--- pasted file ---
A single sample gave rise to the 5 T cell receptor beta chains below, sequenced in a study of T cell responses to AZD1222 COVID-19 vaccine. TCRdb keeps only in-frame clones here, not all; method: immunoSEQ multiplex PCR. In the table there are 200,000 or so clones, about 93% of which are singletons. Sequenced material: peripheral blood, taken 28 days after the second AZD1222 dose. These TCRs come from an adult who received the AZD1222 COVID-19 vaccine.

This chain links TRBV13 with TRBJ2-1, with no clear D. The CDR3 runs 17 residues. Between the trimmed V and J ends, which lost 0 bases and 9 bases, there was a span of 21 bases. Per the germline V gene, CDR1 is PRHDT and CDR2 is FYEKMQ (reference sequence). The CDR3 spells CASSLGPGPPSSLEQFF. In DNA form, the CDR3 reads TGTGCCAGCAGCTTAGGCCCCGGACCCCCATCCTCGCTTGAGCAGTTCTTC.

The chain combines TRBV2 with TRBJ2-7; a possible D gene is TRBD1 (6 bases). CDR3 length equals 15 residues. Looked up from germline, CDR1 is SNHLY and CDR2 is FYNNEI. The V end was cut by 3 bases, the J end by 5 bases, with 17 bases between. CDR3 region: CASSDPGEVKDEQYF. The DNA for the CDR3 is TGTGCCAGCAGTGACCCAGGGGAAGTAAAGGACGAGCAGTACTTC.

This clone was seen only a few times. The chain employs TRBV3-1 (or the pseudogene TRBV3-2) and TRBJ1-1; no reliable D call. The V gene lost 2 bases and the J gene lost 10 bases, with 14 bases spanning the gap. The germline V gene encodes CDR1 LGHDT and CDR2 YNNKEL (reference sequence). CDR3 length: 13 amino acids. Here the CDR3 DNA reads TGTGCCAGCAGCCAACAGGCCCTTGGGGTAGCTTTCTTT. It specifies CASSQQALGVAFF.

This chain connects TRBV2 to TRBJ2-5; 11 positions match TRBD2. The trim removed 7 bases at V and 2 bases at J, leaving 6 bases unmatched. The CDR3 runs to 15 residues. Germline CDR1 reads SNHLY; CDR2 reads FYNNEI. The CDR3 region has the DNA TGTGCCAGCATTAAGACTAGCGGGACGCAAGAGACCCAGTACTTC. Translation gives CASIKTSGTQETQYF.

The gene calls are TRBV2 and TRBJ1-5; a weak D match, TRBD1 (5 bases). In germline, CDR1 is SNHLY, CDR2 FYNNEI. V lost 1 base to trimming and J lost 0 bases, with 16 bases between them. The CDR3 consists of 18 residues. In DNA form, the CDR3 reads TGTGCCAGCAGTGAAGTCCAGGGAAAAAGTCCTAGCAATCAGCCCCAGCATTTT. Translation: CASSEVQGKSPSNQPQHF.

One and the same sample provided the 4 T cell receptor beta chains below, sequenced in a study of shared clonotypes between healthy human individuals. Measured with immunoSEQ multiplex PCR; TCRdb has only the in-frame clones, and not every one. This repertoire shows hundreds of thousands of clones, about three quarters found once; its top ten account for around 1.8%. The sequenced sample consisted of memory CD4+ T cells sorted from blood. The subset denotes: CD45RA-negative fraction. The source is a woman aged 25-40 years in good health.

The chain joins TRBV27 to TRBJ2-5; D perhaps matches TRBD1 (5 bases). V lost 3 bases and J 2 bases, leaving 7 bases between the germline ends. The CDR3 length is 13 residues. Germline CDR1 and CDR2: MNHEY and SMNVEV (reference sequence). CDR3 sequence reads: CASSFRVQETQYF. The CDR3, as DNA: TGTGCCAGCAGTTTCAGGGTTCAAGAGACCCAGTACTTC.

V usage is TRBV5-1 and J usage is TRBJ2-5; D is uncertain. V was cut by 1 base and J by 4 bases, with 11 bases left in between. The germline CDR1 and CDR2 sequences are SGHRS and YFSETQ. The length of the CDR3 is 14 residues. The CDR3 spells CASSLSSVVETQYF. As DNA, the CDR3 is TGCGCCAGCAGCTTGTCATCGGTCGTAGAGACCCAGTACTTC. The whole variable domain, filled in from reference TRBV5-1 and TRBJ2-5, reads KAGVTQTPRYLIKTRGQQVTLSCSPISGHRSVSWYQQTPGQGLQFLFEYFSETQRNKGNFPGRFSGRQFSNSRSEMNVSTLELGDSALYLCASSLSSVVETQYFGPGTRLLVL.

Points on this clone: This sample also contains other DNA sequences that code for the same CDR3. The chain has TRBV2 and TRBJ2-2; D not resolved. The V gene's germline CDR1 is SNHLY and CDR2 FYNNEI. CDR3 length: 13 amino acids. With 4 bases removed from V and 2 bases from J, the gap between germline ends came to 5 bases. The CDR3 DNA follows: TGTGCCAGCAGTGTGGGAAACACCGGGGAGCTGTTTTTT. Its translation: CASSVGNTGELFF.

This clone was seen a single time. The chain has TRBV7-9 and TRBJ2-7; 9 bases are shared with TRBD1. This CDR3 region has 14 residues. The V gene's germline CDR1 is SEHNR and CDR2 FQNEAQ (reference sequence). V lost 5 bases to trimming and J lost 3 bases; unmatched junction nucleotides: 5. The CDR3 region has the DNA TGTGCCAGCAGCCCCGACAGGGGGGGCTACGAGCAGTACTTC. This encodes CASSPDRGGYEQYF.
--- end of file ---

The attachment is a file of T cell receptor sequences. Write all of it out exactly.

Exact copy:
A single sample gave rise to the 5 T cell receptor beta chains below, sequenced in a study of T cell responses to AZD1222 COVID-19 vaccine. TCRdb keeps only in-frame clones here, not all; method: immunoSEQ multiplex PCR. In the table there are 200,000 or so clones, about 93% of which are singletons. Sequenced material: peripheral blood, taken 28 days after the second AZD1222 dose. These TCRs come from an adult who received the AZD1222 COVID-19 vaccine.

This chain links TRBV13 with TRBJ2-1, with no clear D. The CDR3 runs 17 residues. Between the trimmed V and J ends, which lost 0 bases and 9 bases, there was a span of 21 bases. Per the germline V gene, CDR1 is PRHDT and CDR2 is FYEKMQ (reference sequence). The CDR3 spells CASSLGPGPPSSLEQFF. In DNA form, the CDR3 reads TGTGCCAGCAGCTTAGGCCCCGGACCCCCATCCTCGCTTGAGCAGTTCTTC.

The chain combines TRBV2 with TRBJ2-7; a possible D gene is TRBD1 (6 bases). CDR3 length equals 15 residues. Looked up from germline, CDR1 is SNHLY and CDR2 is FYNNEI. The V end was cut by 3 bases, the J end by 5 bases, with 17 bases between. CDR3 region: CASSDPGEVKDEQYF. The DNA for the CDR3 is TGTGCCAGCAGTGACCCAGGGGAAGTAAAGGACGAGCAGTACTTC.

This clone was seen only a few times. The chain employs TRBV3-1 (or the pseudogene TRBV3-2) and TRBJ1-1; no reliable D call. The V gene lost 2 bases and the J gene lost 10 bases, with 14 bases spanning the gap. The germline V gene encodes CDR1 LGHDT and CDR2 YNNKEL (reference sequence). CDR3 length: 13 amino acids. Here the CDR3 DNA reads TGTGCCAGCAGCCAACAGGCCCTTGGGGTAGCTTTCTTT. It specifies CASSQQALGVAFF.

This chain connects TRBV2 to TRBJ2-5; 11 positions match TRBD2. The trim removed 7 bases at V and 2 bases at J, leaving 6 bases unmatched. The CDR3 runs to 15 residues. Germline CDR1 reads SNHLY; CDR2 reads FYNNEI. The CDR3 region has the DNA TGTGCCAGCATTAAGACTAGCGGGACGCAAGAGACCCAGTACTTC. Translation gives CASIKTSGTQETQYF.

The gene calls are TRBV2 and TRBJ1-5; a weak D match, TRBD1 (5 bases). In germline, CDR1 is SNHLY, CDR2 FYNNEI. V lost 1 base to trimming and J lost 0 bases, with 16 bases between them. The CDR3 consists of 18 residues. In DNA form, the CDR3 reads TGTGCCAGCAGTGAAGTCCAGGGAAAAAGTCCTAGCAATCAGCCCCAGCATTTT. Translation: CASSEVQGKSPSNQPQHF.

One and the same sample provided the 4 T cell receptor beta chains below, sequenced in a study of shared clonotypes between healthy human individuals. Measured with immunoSEQ multiplex PCR; TCRdb has only the in-frame clones, and not every one. This repertoire shows hundreds of thousands of clones, about three quarters found once; its top ten account for around 1.8%. The sequenced sample consisted of memory CD4+ T cells sorted from blood. The subset denotes: CD45RA-negative fraction. The source is a woman aged 25-40 years in good health.

The chain joins TRBV27 to TRBJ2-5; D perhaps matches TRBD1 (5 bases). V lost 3 bases and J 2 bases, leaving 7 bases between the germline ends. The CDR3 length is 13 residues. Germline CDR1 and CDR2: MNHEY and SMNVEV (reference sequence). CDR3 sequence reads: CASSFRVQETQYF. The CDR3, as DNA: TGTGCCAGCAGTTTCAGGGTTCAAGAGACCCAGTACTTC.

V usage is TRBV5-1 and J usage is TRBJ2-5; D is uncertain. V was cut by 1 base and J by 4 bases, with 11 bases left in between. The germline CDR1 and CDR2 sequences are SGHRS and YFSETQ. The length of the CDR3 is 14 residues. The CDR3 spells CASSLSSVVETQYF. As DNA, the CDR3 is TGCGCCAGCAGCTTGTCATCGGTCGTAGAGACCCAGTACTTC. The whole variable domain, filled in from reference TRBV5-1 and TRBJ2-5, reads KAGVTQTPRYLIKTRGQQVTLSCSPISGHRSVSWYQQTPGQGLQFLFEYFSETQRNKGNFPGRFSGRQFSNSRSEMNVSTLELGDSALYLCASSLSSVVETQYFGPGTRLLVL.

Points on this clone: This sample also contains other DNA sequences that code for the same CDR3. The chain has TRBV2 and TRBJ2-2; D not resolved. The V gene's germline CDR1 is SNHLY and CDR2 FYNNEI. CDR3 length: 13 amino acids. With 4 bases removed from V and 2 bases from J, the gap between germline ends came to 5 bases. The CDR3 DNA follows: TGTGCCAGCAGTGTGGGAAACACCGGGGAGCTGTTTTTT. Its translation: CASSVGNTGELFF.

This clone was seen a single time. The chain has TRBV7-9 and TRBJ2-7; 9 bases are shared with TRBD1. This CDR3 region has 14 residues. The V gene's germline CDR1 is SEHNR and CDR2 FQNEAQ (reference sequence). V lost 5 bases to trimming and J lost 3 bases; unmatched junction nucleotides: 5. The CDR3 region has the DNA TGTGCCAGCAGCCCCGACAGGGGGGGCTACGAGCAGTACTTC. This encodes CASSPDRGGYEQYF.